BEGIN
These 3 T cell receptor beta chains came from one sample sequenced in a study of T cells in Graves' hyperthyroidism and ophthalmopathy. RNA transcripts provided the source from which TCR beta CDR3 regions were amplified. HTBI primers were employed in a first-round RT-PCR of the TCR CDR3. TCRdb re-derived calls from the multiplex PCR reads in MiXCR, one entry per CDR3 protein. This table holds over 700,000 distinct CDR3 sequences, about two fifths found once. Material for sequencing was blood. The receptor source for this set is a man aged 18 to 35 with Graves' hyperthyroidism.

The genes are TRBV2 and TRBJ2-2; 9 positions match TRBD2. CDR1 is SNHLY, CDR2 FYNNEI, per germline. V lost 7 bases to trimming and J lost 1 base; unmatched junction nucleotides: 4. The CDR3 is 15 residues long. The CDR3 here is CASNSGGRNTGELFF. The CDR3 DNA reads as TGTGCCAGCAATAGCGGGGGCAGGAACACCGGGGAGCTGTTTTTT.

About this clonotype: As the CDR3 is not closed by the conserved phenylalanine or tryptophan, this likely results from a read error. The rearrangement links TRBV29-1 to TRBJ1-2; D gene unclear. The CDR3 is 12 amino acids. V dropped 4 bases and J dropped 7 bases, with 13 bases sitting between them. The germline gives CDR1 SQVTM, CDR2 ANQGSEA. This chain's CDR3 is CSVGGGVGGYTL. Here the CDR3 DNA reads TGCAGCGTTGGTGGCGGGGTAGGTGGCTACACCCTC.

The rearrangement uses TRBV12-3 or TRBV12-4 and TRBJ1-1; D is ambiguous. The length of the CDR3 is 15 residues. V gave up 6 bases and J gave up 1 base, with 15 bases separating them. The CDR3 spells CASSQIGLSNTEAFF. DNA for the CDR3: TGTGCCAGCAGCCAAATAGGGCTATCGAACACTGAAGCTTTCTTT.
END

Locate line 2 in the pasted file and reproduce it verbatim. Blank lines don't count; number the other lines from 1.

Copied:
The genes are TRBV2 and TRBJ2-2; 9 positions match TRBD2. CDR1 is SNHLY, CDR2 FYNNEI, per germline. V lost 7 bases to trimming and J lost 1 base; unmatched junction nucleotides: 4. The CDR3 is 15 residues long. The CDR3 here is CASNSGGRNTGELFF. The CDR3 DNA reads as TGTGCCAGCAATAGCGGGGGCAGGAACACCGGGGAGCTGTTTTTT.